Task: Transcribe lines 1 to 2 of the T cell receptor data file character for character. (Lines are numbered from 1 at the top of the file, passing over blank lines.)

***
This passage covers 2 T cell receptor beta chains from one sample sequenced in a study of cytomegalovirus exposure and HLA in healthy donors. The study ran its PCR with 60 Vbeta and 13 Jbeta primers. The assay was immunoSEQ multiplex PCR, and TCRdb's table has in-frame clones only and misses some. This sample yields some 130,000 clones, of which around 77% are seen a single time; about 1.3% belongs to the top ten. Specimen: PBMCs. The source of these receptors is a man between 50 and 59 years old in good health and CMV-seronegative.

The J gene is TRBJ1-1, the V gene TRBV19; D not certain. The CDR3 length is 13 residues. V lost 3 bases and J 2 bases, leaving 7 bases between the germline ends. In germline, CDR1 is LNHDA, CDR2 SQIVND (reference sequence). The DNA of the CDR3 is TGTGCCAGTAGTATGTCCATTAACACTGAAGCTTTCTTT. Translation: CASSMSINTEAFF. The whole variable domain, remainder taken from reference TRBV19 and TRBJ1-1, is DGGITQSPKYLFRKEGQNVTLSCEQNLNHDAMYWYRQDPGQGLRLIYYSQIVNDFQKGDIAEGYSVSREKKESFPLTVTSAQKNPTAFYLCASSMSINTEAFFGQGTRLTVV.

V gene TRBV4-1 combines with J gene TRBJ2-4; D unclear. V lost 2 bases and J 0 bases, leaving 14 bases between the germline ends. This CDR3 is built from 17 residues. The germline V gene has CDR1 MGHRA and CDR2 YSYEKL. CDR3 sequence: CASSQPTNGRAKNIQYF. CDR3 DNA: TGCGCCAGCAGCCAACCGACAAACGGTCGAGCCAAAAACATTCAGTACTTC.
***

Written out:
This passage covers 2 T cell receptor beta chains from one sample sequenced in a study of cytomegalovirus exposure and HLA in healthy donors. The study ran its PCR with 60 Vbeta and 13 Jbeta primers. The assay was immunoSEQ multiplex PCR, and TCRdb's table has in-frame clones only and misses some. This sample yields some 130,000 clones, of which around 77% are seen a single time; about 1.3% belongs to the top ten. Specimen: PBMCs. The source of these receptors is a man between 50 and 59 years old in good health and CMV-seronegative.

The J gene is TRBJ1-1, the V gene TRBV19; D not certain. The CDR3 length is 13 residues. V lost 3 bases and J 2 bases, leaving 7 bases between the germline ends. In germline, CDR1 is LNHDA, CDR2 SQIVND (reference sequence). The DNA of the CDR3 is TGTGCCAGTAGTATGTCCATTAACACTGAAGCTTTCTTT. Translation: CASSMSINTEAFF. The whole variable domain, remainder taken from reference TRBV19 and TRBJ1-1, is DGGITQSPKYLFRKEGQNVTLSCEQNLNHDAMYWYRQDPGQGLRLIYYSQIVNDFQKGDIAEGYSVSREKKESFPLTVTSAQKNPTAFYLCASSMSINTEAFFGQGTRLTVV.